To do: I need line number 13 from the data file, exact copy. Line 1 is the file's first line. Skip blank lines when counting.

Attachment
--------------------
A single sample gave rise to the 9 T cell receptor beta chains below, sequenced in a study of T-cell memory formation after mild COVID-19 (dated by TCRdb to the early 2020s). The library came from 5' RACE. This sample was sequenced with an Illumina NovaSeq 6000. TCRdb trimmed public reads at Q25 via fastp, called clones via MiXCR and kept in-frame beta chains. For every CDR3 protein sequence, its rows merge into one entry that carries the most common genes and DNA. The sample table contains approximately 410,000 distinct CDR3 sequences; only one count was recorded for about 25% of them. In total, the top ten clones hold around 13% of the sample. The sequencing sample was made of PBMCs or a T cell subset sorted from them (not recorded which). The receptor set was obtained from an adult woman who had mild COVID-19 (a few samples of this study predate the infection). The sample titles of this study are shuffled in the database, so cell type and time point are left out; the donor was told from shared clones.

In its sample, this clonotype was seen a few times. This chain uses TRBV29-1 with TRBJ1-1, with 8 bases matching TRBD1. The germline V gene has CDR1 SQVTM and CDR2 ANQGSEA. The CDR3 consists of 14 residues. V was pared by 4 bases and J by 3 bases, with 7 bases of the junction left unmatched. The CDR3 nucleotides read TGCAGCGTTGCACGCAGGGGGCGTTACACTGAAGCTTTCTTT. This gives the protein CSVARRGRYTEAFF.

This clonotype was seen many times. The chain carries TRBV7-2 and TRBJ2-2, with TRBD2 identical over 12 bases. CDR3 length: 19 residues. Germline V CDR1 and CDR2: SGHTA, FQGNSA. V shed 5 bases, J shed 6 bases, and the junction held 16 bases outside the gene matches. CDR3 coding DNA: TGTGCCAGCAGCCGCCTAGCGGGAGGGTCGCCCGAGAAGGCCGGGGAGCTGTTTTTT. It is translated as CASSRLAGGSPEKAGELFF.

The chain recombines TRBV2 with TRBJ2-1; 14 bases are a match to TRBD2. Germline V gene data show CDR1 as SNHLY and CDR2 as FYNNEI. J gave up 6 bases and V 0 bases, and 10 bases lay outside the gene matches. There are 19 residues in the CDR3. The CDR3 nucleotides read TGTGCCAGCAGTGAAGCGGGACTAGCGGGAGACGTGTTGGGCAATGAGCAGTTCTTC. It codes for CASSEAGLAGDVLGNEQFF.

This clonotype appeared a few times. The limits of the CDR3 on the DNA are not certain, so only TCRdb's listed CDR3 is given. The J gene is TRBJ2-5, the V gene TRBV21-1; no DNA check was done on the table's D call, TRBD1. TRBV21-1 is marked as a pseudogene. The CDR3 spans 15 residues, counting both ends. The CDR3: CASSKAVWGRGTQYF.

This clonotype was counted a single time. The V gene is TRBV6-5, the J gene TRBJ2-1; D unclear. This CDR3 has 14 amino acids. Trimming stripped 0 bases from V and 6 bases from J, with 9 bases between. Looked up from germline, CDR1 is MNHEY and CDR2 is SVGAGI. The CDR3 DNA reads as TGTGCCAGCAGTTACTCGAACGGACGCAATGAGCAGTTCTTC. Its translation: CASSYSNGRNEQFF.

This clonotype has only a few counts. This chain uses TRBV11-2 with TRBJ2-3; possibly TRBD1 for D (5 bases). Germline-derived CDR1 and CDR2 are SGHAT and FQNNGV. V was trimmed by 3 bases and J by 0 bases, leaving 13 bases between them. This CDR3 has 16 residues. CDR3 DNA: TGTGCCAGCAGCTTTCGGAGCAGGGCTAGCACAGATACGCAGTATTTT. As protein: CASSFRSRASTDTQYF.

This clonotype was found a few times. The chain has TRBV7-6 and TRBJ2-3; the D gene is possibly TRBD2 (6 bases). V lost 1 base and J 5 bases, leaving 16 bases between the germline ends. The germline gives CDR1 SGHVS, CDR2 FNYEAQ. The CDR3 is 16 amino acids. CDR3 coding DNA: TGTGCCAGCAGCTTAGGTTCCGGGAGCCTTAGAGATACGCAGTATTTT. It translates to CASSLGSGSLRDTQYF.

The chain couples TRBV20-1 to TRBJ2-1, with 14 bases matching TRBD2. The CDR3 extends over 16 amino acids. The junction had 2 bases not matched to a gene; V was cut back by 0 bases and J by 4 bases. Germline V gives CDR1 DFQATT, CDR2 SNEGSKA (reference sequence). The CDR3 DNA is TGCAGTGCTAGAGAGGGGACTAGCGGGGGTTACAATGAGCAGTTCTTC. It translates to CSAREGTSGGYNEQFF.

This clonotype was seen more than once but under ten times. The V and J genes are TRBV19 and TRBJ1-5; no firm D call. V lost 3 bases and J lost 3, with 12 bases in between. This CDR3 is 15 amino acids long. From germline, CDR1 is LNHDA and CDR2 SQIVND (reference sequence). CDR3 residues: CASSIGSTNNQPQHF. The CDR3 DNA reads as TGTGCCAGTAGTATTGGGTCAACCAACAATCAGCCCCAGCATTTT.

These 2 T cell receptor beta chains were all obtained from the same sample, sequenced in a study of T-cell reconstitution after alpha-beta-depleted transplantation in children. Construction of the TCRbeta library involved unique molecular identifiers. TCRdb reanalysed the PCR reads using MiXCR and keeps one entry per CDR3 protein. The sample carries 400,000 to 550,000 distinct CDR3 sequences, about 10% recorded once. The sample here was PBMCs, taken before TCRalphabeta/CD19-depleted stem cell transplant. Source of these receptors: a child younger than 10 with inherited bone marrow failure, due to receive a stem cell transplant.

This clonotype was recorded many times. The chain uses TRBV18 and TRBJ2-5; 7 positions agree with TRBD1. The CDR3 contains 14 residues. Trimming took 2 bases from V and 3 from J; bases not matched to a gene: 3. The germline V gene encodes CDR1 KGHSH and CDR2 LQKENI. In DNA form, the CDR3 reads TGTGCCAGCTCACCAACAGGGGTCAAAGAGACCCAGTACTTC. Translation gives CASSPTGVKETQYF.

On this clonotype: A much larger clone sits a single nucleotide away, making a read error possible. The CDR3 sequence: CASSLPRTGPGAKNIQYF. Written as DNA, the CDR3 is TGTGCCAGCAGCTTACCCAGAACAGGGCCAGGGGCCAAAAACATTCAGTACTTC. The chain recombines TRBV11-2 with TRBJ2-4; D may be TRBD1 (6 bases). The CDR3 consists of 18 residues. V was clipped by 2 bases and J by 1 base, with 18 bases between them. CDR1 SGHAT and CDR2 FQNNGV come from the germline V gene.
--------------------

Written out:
On this clonotype: A much larger clone sits a single nucleotide away, making a read error possible. The CDR3 sequence: CASSLPRTGPGAKNIQYF. Written as DNA, the CDR3 is TGTGCCAGCAGCTTACCCAGAACAGGGCCAGGGGCCAAAAACATTCAGTACTTC. The chain recombines TRBV11-2 with TRBJ2-4; D may be TRBD1 (6 bases). The CDR3 consists of 18 residues. V was clipped by 2 bases and J by 1 base, with 18 bases between them. CDR1 SGHAT and CDR2 FQNNGV come from the germline V gene.